Researchers find way to filter coronavirus particles out of the air

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A study by researchers suggests that air filters can remove almost all airborne traces of COVID-19.

The findings by the University of Cambridge and Addenbrooke's Hospital could not only improve the safety of "surge wards" but also opens up the possibility of setting standards for cleaner air to reduce the risk of indoor transmission.

With fears growing of another potential wave this winter, the discovery could allow hospitals to better manage their repurposed "surge wards" which can often lack the ability to change the air with a high frequency.

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Portable air filtration and ultra-violet sterilisation devices are being proposed as an effective method of preventing patient-to-healthcare worker transmission in COVID-19 wards, according to the study published in the Clinical Infection Diseases journal.

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Dr Vilas Navapurlar, a consultant in intensive care medicine who led the study, said: "Reducing airborne transmission of the coronavirus is extremely important for the safety of both patients and staff.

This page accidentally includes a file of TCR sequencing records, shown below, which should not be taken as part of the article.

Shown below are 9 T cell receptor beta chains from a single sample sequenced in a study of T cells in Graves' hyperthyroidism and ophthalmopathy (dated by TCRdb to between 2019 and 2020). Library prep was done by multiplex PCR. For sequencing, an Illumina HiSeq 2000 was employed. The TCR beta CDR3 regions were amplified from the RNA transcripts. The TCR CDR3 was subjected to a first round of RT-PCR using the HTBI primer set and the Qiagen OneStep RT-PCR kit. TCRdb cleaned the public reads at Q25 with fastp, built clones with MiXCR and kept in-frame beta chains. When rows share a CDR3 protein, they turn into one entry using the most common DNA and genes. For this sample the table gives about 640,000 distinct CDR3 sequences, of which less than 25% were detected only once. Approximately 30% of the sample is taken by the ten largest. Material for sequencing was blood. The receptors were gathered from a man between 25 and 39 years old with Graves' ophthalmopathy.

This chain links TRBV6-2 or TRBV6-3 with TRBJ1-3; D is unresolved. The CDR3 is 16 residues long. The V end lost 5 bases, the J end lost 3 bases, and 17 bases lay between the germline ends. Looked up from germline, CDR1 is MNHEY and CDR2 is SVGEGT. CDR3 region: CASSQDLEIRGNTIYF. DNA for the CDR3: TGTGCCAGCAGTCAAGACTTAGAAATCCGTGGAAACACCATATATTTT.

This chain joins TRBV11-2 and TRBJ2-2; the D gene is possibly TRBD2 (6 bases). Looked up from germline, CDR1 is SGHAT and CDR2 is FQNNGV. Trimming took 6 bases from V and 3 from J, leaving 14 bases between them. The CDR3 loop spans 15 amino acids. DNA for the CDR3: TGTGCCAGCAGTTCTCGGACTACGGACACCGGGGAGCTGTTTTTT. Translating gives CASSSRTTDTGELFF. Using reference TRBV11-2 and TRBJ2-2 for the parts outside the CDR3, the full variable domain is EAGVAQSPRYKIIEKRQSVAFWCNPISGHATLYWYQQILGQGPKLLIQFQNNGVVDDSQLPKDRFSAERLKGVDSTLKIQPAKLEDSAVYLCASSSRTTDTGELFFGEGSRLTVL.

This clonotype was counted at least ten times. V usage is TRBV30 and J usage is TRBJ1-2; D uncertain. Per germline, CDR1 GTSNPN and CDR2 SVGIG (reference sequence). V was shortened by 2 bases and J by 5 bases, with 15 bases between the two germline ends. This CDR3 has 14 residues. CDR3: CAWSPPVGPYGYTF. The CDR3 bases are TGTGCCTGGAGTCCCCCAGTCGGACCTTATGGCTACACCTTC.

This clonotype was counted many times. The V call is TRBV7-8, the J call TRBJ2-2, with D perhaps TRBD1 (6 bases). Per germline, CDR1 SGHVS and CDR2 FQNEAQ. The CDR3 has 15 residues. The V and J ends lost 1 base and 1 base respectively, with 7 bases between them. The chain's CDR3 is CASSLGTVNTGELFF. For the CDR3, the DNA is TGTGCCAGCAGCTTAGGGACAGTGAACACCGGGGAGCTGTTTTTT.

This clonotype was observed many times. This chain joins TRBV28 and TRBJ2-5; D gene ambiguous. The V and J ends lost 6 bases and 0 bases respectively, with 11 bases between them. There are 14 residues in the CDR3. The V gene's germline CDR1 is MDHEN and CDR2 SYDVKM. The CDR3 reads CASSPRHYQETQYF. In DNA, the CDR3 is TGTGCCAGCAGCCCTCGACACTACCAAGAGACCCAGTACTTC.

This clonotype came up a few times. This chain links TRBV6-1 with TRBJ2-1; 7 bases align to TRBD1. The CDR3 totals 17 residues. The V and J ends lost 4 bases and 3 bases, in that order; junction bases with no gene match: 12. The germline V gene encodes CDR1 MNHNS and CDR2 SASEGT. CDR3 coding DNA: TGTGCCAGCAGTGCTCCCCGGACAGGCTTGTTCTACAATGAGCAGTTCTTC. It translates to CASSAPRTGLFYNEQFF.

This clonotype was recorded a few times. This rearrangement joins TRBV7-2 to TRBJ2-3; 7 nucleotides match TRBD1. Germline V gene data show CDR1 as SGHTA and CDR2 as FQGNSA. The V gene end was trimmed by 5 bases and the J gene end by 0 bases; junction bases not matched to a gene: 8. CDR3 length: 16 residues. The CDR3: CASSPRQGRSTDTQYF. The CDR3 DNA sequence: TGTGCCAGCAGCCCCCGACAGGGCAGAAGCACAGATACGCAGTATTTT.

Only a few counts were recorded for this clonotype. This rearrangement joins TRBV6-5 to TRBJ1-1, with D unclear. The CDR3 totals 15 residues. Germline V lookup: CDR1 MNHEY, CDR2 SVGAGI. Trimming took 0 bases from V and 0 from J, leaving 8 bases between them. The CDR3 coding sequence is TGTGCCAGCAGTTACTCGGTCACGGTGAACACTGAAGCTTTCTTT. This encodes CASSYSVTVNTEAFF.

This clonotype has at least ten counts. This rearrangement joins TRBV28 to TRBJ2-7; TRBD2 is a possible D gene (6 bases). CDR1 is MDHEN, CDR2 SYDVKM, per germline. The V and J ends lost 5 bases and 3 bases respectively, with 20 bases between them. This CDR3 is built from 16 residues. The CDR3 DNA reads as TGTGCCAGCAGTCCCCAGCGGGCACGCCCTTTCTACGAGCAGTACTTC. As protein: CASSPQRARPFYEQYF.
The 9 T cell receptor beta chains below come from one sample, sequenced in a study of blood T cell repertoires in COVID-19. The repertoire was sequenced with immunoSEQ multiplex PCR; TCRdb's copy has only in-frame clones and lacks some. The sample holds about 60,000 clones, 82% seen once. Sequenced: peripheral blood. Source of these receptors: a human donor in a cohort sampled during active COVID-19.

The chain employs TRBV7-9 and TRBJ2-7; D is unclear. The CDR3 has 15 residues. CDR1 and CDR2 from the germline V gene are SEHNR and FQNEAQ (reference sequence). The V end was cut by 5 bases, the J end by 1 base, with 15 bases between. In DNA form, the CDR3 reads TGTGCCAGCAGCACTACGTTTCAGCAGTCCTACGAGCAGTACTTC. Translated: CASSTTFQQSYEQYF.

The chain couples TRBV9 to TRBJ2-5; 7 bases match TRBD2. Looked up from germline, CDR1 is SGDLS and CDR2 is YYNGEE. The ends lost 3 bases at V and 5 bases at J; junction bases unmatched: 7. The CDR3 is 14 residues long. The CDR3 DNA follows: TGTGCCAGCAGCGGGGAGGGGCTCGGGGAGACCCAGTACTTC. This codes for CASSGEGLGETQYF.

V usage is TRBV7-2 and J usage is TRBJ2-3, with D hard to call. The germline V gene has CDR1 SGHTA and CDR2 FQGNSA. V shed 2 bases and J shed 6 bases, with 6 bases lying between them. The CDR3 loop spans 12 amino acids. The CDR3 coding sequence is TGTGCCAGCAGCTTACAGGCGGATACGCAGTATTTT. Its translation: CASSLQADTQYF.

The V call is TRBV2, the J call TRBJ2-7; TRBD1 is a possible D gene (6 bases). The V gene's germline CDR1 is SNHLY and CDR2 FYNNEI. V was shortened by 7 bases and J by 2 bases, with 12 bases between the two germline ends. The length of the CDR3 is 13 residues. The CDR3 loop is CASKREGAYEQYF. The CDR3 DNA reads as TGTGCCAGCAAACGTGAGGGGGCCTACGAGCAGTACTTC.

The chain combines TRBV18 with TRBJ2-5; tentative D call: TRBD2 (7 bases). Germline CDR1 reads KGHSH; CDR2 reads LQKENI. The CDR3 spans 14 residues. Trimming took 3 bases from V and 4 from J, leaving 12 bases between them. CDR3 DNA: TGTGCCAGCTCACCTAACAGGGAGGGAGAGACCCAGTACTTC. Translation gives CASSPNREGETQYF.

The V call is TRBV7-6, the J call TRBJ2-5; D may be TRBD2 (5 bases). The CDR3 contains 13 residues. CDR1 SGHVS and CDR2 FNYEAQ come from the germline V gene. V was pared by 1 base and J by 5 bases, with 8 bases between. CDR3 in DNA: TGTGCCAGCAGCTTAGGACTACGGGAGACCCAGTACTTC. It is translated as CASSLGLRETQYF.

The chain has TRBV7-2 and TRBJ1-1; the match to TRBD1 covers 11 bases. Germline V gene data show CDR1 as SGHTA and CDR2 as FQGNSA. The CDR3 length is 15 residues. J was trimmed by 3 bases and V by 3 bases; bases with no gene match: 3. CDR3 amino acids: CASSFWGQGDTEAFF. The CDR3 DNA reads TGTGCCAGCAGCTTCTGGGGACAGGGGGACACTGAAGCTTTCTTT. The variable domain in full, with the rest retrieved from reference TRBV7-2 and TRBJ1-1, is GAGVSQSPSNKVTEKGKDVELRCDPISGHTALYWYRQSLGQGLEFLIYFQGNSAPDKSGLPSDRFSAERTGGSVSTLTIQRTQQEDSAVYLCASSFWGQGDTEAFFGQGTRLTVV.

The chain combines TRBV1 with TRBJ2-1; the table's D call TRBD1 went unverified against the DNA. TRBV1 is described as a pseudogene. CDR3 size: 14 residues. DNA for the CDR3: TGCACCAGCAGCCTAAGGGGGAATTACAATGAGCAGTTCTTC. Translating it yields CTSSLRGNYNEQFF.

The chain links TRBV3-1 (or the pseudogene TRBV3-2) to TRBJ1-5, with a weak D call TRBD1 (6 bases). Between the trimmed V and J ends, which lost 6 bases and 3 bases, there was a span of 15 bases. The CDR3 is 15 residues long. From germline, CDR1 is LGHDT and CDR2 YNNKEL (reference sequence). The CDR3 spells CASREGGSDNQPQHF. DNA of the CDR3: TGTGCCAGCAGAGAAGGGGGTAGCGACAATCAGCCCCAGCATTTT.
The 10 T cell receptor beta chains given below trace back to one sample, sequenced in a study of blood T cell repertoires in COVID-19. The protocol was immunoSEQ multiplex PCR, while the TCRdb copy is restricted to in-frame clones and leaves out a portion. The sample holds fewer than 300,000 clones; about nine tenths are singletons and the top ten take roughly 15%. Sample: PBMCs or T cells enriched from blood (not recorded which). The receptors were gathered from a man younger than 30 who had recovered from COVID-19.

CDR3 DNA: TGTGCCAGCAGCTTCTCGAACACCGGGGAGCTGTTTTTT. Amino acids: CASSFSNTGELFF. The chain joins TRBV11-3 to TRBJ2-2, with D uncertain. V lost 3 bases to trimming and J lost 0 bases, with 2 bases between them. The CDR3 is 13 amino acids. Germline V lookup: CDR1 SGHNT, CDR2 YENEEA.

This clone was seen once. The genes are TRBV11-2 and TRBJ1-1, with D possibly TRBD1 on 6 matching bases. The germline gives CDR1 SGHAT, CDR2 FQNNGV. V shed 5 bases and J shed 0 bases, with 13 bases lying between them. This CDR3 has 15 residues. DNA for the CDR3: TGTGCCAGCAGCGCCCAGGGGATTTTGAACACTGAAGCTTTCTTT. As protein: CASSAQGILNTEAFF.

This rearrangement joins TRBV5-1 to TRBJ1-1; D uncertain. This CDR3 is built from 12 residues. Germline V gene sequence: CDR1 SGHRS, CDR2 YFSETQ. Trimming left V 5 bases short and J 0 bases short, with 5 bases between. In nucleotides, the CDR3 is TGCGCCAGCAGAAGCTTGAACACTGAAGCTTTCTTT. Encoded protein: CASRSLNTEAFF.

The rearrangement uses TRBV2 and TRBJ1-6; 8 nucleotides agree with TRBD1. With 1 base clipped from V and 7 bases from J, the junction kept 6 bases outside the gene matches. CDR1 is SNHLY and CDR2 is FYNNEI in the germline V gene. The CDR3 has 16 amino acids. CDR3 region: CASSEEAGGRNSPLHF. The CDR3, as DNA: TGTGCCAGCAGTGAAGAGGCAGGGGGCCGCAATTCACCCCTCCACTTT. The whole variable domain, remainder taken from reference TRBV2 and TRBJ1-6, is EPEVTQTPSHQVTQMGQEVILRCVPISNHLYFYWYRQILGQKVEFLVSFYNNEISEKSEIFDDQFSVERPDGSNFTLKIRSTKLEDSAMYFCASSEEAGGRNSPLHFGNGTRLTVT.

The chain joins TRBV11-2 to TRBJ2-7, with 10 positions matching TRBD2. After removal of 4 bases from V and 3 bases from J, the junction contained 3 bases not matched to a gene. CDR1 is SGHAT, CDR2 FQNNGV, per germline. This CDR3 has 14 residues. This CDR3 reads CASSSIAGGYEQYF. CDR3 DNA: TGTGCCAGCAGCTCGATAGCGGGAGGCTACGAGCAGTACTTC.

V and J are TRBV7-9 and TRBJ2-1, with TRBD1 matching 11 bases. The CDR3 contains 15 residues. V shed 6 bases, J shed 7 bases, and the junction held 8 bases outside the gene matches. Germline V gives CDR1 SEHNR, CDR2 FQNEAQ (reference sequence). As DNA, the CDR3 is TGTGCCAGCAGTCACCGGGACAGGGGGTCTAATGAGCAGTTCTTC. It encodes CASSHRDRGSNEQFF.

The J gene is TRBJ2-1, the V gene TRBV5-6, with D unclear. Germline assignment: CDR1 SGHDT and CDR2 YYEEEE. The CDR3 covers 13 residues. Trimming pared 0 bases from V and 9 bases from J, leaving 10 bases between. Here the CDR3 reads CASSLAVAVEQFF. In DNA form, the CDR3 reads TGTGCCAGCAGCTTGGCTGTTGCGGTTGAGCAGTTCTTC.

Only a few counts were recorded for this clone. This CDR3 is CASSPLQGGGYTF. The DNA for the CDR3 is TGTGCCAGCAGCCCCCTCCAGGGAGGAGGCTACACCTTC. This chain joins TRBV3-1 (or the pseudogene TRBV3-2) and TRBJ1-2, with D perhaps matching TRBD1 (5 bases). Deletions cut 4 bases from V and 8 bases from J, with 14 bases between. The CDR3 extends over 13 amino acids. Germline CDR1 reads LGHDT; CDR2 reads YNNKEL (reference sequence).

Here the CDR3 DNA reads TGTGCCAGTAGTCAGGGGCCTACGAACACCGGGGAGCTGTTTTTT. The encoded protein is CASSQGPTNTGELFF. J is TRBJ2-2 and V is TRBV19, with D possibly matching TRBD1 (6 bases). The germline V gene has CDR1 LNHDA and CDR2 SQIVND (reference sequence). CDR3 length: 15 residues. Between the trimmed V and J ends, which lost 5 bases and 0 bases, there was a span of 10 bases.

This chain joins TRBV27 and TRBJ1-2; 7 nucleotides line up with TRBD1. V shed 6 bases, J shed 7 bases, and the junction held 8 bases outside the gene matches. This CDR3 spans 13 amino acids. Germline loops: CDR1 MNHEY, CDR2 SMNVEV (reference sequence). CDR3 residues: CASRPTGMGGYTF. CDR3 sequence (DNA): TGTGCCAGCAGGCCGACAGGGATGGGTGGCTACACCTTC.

"Effective PPE has made a huge difference, but anything we can do to reduce the risk further is important," he added.

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"Because of the numbers of patients being admitted with COVID-19, hospitals have had to use wards not designed for managing respiratory infections.

"During an intensely busy time, we were able to pull together a team from across the hospital and university to test whether portable air filtration devices, which are relatively inexpensive, might remove airborne SARS-CoV-2 and make these wards safer."

The team installed a high efficiency particulate air filter/UV steriliser – a device made up of thousands of fibres knitted together to form a material that filters out particles.

These machines were placed in fixed positions in the ward and operated continuously for seven days, collectively filtering the full volume of air in each room between five and 10 times per hour.

Dr Vilas Navapurlar led the study into the use of portable air filters

Image:
Dr Vilas Navapurlar led the study into the use of portable air filters

The doctors, scientists and engineers crucially developed a new robust technique for assessing the quality of the air.

They placed air samplers at various points in the room and then tested the samples that were collected using PCR assays similar to those used in the "gold standard" COVID-19 tests.

The team found that the devices not only reduced all traces of the SARS-CoV-2 virus when it was running, but also significant reduced levels of bacterial, fungal, and other bioaerosols.

Dr Andrew Conway Morris, from the department of medicine at the University of Cambridge, said: "We were really surprised by quite how effective air filters were at removing airborne SARS-CoV-2 on the wards.

"Although it was only a small study, it highlights their potential to improve the safety of wards, particularly in areas not designed for managing highly infectious diseases such as COVID-19," added Dr Morris.

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